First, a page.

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Like humans, dogs too suffer from hyperactive impulsive behaviour

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Dogs like human beings exhibit hyperactive impulsive behaviour and inattention (Pic. Courtesy pets.webmd.com)

Considered to be the closest companion of human beings among all the animals, dogs also share some common traits with us. Revealing this is a study that was recently conducted involving nearly 11,000 dogs that showed that characteristics like hyperactive impulsive behaviour and inattention (ADHD) are connected to the animal’s age, breed, and gender and also behavioural problems and certain environmental factors.

In an article in sciencedaily.com, Professor Hannes Lohi, University of Helsinki’s head of canine research group stated: "Our findings can help to better identify, understand and treat canine hyperactivity, impulsivity and inattention. Moreover, they indicated similarity with human ADHD, consolidating the role of dogs in ADHD-related research.”

Shedding light on the human-dog connection, Sini Sulkama, a doctoral researcher remarked: "Dogs share many similarities with humans, including physiological traits and the same environment. In addition, ADHD-like behaviour naturally occurs in dogs. This makes dogs an interesting model for investigating ADHD in humans.”

The researchers led by Professor Lohi gathered for this study data of more than 11,000 dogs by doing a behavioural survey that was extensive. In this hyperactivity, impulsivity and inattention were studied and for that questions used for ADHD research of humans were used. The study aimed to connect environmental factors that are basic to ADHD-like behaviour in canines.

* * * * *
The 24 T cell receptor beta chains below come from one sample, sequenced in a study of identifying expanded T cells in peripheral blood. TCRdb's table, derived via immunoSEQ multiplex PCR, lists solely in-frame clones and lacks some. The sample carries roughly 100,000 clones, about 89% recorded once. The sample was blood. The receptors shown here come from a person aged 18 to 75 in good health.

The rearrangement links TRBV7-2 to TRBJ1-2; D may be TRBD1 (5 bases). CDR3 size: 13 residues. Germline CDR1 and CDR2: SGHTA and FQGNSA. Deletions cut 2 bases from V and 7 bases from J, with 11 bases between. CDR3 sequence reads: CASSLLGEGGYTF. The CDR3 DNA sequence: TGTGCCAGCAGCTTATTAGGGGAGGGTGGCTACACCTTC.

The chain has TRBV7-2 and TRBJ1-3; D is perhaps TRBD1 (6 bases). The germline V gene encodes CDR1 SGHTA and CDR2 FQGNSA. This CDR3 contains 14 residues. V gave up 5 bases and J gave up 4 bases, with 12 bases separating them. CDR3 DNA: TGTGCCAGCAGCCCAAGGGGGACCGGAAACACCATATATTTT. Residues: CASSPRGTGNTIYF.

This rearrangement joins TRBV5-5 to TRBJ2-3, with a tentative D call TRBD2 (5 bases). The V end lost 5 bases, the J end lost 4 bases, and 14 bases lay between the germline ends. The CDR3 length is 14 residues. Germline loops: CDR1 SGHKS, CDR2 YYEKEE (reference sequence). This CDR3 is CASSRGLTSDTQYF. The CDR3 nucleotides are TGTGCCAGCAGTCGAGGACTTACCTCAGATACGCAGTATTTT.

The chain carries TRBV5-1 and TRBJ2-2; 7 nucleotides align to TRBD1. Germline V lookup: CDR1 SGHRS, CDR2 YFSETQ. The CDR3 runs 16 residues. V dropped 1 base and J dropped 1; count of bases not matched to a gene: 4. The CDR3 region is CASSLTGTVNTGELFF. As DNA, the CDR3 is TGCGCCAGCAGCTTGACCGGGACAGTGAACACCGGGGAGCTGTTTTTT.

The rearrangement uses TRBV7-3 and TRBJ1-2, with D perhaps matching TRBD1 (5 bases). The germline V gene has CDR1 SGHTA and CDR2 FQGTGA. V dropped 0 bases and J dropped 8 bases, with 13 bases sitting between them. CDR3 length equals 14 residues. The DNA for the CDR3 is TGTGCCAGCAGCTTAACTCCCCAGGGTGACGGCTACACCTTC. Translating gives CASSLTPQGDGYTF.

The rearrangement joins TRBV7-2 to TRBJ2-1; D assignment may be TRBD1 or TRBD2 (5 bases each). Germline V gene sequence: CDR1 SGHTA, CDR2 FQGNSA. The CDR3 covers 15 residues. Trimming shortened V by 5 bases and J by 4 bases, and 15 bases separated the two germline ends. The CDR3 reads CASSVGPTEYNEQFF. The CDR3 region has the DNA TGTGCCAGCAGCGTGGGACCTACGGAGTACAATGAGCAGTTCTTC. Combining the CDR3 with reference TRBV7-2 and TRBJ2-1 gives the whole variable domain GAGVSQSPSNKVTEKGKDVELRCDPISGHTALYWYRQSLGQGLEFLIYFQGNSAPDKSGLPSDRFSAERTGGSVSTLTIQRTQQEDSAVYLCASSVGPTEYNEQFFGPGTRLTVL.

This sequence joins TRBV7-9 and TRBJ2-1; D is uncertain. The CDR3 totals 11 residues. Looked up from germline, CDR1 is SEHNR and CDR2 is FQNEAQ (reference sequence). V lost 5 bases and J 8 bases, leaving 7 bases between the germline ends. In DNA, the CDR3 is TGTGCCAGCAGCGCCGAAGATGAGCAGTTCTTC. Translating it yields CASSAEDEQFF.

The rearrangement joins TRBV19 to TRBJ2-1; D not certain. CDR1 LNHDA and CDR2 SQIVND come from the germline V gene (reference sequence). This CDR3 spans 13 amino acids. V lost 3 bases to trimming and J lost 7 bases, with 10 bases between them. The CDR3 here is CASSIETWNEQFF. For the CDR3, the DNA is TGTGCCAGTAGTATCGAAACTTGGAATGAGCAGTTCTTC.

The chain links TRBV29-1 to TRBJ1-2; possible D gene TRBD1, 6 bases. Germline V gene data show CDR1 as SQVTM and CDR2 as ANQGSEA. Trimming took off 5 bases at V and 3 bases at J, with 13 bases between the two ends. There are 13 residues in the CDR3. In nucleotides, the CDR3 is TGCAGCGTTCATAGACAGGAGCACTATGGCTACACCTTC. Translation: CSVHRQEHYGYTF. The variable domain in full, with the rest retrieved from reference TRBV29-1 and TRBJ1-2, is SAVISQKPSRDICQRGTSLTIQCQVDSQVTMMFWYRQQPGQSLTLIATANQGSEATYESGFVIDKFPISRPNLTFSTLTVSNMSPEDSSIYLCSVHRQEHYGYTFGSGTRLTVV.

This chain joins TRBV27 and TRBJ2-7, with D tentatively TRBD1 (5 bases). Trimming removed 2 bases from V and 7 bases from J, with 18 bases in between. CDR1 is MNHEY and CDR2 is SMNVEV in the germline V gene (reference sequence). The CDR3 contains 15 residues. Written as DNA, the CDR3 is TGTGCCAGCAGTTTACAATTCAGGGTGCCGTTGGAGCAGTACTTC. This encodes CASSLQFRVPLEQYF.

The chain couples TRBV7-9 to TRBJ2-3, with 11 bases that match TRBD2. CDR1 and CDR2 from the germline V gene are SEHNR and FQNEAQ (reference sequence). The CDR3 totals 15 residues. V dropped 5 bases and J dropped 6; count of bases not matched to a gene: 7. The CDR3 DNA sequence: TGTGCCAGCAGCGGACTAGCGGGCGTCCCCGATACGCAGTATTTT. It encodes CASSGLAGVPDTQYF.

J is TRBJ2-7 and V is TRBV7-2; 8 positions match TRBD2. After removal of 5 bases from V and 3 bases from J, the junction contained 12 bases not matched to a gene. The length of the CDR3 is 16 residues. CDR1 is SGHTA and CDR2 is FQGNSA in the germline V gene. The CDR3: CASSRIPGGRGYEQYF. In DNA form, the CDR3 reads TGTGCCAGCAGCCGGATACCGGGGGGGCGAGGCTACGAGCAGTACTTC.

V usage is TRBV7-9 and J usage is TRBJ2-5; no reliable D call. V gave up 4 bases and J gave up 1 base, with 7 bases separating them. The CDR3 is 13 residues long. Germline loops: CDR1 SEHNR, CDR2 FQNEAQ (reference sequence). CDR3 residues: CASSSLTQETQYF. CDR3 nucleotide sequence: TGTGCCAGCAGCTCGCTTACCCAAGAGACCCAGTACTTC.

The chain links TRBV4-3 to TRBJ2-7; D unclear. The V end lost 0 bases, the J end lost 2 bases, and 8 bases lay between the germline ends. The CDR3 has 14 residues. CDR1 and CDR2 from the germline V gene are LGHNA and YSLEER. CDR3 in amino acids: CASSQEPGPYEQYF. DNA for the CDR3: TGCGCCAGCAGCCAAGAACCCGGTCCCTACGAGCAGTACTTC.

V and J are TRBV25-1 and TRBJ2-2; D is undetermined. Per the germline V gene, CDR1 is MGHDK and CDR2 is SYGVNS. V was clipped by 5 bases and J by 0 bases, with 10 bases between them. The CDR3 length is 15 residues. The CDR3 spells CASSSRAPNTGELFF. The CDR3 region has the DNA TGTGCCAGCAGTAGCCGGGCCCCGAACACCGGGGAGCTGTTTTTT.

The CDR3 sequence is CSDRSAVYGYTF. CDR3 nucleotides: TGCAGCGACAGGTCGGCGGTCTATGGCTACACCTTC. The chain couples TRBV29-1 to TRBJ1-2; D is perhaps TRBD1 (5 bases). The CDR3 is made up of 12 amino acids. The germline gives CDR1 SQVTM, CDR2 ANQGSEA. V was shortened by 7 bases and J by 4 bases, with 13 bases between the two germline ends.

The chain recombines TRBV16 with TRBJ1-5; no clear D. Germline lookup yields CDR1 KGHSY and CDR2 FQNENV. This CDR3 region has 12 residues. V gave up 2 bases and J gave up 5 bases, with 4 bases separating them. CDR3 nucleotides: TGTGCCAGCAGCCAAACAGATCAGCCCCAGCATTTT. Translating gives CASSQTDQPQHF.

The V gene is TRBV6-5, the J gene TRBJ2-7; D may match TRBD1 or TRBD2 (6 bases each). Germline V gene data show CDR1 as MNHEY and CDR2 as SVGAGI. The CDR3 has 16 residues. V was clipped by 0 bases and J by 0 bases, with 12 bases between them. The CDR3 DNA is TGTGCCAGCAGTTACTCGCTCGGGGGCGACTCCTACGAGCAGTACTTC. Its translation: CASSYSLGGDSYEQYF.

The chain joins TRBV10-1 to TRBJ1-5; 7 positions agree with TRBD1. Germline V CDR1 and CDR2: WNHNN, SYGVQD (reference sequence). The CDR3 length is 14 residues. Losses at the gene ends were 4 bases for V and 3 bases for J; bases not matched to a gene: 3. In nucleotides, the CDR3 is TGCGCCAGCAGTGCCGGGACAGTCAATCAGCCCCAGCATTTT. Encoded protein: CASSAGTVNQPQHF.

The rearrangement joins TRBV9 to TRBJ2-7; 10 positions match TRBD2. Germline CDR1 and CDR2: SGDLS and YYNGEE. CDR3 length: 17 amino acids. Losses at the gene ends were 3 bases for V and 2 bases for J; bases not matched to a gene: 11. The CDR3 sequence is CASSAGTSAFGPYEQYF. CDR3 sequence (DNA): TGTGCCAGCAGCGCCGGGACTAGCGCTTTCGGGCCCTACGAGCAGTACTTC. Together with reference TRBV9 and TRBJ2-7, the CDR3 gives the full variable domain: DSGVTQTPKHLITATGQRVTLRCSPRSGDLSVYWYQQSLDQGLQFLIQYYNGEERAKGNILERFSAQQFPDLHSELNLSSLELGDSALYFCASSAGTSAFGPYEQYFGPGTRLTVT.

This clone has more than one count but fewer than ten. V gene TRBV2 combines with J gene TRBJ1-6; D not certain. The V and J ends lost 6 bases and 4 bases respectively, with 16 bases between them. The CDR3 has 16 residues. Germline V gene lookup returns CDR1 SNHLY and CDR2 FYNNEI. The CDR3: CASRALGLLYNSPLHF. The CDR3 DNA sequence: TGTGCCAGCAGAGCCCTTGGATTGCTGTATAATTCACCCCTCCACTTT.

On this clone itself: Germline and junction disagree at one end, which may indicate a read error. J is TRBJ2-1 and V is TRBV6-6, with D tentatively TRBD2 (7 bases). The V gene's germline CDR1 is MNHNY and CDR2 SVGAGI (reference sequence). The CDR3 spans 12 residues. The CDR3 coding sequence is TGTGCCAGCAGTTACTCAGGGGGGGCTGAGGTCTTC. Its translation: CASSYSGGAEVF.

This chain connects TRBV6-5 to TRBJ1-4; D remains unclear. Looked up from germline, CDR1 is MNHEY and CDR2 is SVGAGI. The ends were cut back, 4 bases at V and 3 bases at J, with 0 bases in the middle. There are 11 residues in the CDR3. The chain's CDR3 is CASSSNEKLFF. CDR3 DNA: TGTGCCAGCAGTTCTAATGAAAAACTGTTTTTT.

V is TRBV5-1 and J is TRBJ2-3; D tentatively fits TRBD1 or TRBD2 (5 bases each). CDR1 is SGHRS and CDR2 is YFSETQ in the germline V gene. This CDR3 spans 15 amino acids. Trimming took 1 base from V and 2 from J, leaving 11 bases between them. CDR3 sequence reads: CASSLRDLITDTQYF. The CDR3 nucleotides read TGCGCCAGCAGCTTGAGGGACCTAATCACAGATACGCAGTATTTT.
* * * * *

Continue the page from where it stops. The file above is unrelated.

Talking about the study, Jenni Puurunen, PhD said: "We found that hyperactivity, impulsivity and inattention were more common in young dogs and male dogs. Corresponding observations relating to age and gender in connection with ADHD have been made in humans too.”

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It was found that dogs who were alone most of the time at home had the traits of being impulsive, inattentive and hyperactive than those animals who were not alone.

Giving reasons for this Sulkama said: "As social animals, dogs can get frustrated and stressed when they are alone, which can be released as hyperactivity, impulsivity and inattention. It may be that dogs who spend longer periods in solitude also get less exercise and attention from their owners.”

Experience of the owner too played a vital role in the canine’s hyperactivity and impulsivity as these characteristics were found to be common in those animals who were not their owner’s first dogs. The cause of this was not clear.

It was also discovered that breeding played a major role in behaviour that is breed-specific while the divergence in the breeds also points at the genes that dictate these relevant traits.

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Explaining this Lohi said: "Hyperactivity and impulsivity on the one hand, and good concentration on the other, are common in breeds bred for work, such as the German Shepherd and Border Collie. In contrast, a more calm disposition is considered a benefit in breeds that are popular as pets or show dogs, such as the Chihuahua, Long-Haired Collie and Poodle, making them easier companions in everyday life. Then again, the ability to concentrate has not been considered as important a trait in these breeds as in working breeds, which is why inattention can be more common among pet dogs.”

The research also authenticated what had been observed in the past – the association of hyperactivity, impulsivity and inattention, and obsessive-compulsive behaviour, aggressiveness and fearfulness. For example, obsessive-compulsive disorder (OCD) happens in combination with ADHD. In the case of these canines this manifests as tail chasing, continuous licking of surfaces or themselves, or staring at 'nothing'.

Summing up the study succinctly Sulkama said: "The findings suggest that the same brain regions and neurobiological pathways regulate activity, impulsivity and concentration in both humans and dogs. This strengthens the promise that dogs show as a model species in the study of ADHD. In other words, the results can both make it easier to identify and treat canine impulsivity and inattention as well as promote ADHD research.”